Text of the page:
Marketing firm Foto Crush needed a new home. They do design work and photography for clients like Disney, Dreamworks, and Apple. So, finding an office space with natural light was key.
They landed on historic Olympic Mills Building in inner SE Portland, Oregon – formerly industrial district turned chic – an updated warehouse with lots of large windows. It was perfect, except for the noisy train right outside. They couldn’t move in without office soundproofing.
“The office, with all of its windows, seemed perfect except I cringed at the thought of blasting train horns and worried that the windows would be too drafty,” said Cheyenne Pepper, owner of Foto Crush. She told the property manager that she’d take the space if they would take the train noise reduction seriously and add office soundproofing to the lease.
Property Manager Mike Larkin assumed if one tenant was affected, others were too. He agreed, and began searching for office soundproofing ideas. He decided Indow Acoustic Grade window inserts would be the best fit. They can reduce up to 70% of outside noise and also stop drafts, which Cheyenne had been concerned about as well.
Best of all, they were removable. The inserts could be removed and stored if future tenants didn’t want them installed for any reason. The inserts compression fit, so require no mounting hardware to install and stay in the window frame. That compression tubing is what creates a seal against noise and drafts while also creating an air pocket between the insert and window to further insulate against noise.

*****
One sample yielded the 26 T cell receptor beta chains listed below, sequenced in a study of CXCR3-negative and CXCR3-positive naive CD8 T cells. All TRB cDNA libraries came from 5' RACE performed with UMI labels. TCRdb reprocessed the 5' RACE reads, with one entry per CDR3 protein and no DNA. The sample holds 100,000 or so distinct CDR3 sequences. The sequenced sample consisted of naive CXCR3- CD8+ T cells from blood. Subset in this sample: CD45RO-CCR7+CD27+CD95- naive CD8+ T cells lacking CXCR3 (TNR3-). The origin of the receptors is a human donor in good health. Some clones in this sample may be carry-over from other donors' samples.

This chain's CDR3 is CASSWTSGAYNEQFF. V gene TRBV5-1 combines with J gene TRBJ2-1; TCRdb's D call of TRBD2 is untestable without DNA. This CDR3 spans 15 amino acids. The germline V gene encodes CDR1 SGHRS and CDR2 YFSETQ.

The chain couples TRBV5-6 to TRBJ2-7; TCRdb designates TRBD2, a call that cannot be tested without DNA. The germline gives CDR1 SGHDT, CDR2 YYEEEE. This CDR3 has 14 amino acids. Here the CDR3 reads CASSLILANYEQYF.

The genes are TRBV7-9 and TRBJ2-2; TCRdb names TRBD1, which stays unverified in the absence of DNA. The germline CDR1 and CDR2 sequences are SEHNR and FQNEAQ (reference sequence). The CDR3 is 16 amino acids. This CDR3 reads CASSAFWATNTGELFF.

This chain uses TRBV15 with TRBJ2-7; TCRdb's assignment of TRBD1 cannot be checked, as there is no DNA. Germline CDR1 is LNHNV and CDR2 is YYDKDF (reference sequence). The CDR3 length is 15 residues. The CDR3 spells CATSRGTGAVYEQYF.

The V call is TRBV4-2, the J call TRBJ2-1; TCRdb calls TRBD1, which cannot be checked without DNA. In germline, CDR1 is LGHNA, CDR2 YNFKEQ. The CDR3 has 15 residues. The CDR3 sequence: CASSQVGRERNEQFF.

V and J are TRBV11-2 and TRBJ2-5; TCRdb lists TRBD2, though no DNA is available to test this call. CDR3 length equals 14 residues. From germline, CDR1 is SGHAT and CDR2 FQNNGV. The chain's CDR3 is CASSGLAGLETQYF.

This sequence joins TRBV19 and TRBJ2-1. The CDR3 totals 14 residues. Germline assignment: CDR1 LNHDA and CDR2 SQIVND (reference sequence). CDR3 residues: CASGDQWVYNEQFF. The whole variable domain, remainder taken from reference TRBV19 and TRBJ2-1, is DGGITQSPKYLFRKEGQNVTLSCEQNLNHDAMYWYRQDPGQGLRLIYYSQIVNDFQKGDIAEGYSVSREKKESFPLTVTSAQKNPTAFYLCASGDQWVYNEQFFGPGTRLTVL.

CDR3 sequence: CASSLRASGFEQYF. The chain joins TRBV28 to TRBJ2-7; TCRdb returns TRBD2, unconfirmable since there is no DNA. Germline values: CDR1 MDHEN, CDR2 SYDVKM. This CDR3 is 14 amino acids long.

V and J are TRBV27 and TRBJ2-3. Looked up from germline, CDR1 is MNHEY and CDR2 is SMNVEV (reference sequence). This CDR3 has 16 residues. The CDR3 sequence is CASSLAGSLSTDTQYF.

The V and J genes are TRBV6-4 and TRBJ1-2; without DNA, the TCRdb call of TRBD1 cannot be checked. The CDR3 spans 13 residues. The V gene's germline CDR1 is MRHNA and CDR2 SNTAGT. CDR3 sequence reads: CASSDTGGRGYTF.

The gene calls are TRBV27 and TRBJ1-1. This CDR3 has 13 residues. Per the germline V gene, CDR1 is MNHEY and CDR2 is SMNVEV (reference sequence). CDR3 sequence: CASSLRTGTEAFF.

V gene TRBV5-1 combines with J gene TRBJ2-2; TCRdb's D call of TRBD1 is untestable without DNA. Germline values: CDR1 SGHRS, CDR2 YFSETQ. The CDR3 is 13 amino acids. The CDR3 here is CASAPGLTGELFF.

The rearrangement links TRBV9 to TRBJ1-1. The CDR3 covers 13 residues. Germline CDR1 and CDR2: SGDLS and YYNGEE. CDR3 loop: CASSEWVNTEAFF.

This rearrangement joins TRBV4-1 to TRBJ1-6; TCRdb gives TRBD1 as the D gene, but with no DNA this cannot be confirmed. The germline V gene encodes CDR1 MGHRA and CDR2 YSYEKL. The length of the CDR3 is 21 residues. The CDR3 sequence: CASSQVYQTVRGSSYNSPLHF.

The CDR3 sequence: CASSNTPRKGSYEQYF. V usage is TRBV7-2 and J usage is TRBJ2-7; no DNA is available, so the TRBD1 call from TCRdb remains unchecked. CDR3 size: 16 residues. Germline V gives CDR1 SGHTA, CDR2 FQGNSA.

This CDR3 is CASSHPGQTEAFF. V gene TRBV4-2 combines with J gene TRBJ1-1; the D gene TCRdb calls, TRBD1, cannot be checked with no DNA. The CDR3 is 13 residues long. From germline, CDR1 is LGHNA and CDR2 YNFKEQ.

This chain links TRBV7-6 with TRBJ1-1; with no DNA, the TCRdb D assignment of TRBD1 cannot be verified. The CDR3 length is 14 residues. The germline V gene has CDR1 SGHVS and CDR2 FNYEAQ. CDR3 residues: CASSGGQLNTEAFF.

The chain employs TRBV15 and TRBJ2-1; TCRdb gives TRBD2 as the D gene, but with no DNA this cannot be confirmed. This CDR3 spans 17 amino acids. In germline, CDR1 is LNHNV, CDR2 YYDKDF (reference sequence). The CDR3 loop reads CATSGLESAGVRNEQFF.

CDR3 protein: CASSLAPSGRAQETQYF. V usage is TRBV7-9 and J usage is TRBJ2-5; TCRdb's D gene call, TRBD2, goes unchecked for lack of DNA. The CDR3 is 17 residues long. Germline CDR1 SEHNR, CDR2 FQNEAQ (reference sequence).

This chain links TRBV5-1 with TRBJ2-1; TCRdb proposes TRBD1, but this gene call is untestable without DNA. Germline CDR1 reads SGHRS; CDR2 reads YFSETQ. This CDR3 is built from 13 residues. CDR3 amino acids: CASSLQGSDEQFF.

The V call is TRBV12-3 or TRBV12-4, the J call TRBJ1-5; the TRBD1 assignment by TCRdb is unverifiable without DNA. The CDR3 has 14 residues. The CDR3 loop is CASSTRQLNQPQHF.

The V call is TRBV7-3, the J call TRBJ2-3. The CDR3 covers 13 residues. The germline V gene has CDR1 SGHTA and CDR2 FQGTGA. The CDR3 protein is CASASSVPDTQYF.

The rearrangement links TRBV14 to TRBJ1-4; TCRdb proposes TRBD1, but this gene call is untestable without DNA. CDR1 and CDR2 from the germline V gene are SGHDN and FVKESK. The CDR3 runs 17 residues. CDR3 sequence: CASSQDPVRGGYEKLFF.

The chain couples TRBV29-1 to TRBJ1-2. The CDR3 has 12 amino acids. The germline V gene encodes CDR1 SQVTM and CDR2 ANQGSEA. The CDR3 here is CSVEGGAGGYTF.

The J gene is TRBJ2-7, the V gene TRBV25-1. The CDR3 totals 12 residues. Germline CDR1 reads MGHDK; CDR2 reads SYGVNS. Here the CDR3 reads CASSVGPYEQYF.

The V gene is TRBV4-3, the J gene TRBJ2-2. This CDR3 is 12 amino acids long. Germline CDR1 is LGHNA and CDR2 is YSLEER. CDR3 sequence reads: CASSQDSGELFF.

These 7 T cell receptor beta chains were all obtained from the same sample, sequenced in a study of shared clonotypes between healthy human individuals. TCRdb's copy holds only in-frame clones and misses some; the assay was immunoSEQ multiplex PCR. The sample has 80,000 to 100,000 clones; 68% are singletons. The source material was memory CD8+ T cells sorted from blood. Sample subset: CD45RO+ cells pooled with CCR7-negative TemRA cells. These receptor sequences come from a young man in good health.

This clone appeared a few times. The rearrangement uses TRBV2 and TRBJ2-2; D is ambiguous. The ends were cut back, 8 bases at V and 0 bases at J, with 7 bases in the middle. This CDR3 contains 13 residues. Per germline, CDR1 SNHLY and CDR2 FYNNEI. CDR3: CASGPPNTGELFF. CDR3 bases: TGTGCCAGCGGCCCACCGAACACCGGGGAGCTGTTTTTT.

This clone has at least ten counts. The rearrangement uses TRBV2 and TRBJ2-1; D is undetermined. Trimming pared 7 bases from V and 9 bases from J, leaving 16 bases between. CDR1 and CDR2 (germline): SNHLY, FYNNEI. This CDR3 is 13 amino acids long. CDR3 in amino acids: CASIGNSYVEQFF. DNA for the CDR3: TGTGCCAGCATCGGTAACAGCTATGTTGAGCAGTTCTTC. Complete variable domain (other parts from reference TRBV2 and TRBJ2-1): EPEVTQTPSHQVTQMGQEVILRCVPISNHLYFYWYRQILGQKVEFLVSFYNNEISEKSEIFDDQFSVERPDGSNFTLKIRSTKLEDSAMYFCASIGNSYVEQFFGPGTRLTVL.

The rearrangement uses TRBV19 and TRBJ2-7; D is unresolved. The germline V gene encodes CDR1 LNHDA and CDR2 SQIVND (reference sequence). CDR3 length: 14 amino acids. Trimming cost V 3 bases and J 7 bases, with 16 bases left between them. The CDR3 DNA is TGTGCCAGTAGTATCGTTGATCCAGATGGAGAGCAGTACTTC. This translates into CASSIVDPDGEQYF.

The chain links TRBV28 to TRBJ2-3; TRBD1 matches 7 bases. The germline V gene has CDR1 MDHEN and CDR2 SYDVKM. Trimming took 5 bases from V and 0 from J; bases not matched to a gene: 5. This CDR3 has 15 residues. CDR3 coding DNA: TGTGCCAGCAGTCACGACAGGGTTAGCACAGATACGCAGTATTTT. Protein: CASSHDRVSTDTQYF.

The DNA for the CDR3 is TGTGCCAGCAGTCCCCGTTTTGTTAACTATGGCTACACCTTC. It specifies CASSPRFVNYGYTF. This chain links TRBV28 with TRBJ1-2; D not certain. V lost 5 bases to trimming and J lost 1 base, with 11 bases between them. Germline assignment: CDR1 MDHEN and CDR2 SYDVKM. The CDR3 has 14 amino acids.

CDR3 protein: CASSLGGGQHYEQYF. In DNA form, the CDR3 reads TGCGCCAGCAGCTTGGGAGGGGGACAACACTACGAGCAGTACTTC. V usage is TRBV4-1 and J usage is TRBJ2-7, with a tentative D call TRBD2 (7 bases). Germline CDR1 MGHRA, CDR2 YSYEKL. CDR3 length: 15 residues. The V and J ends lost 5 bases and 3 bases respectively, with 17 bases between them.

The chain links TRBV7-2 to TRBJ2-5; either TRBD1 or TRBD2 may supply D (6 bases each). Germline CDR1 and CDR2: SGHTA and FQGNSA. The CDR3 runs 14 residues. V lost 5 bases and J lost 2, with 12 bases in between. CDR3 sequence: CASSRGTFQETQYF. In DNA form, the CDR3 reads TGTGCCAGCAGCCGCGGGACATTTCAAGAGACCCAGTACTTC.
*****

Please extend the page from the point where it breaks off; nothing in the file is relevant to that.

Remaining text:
Office Soundproofing Ideas
Mike reviewed different office soundproofing methods before determining Indow window inserts were the best for their situation. Foto Crush needed soundproofing for an open floor layout, which is a more difficult than a traditional commercial office space.
- Acoustic Panels
- Carpet & upholstered office furniture
- Sound Masking
- Window Treatments - Drapes
- Indow Window Inserts
These help minimize sound bouncing around inside. They can be hung from the ceiling or added to walls. Because of the number of windows in their building, and because the main noise was coming from outside, Mike didn't think these would work.
These additions also absorb sound, but not enough to mitigate train noise.
Sound masking is popular in open space offices, is not really a form of soundproofing. It creates background noise so no individual noise is disrupting. This also wouldn't work with the high and low-pitched sounds of passing trains.
Most guides pointed to treating windows first, by adding another pane or acoustical drapes. Because his tenants wanted natural light, he couldn't add drapes or anything that would block those big, gorgeous windows.
Window inserts reduce noise from the outside and absorb noise inside the office. They also don't block natural light.
– Mike Larkin, Broker & Property Management, Elliot Associates, Portland, Oregon
“The noise reduction is so impressive we put Indow window inserts into the second floor offices for another tenant. They used to have to interrupt their conference calls but after the window soundproofing upgrade they don’t even notice the train noise. We have budgeted to upgrade the entire west side of the Olympic Mills building with Indow window inserts.”
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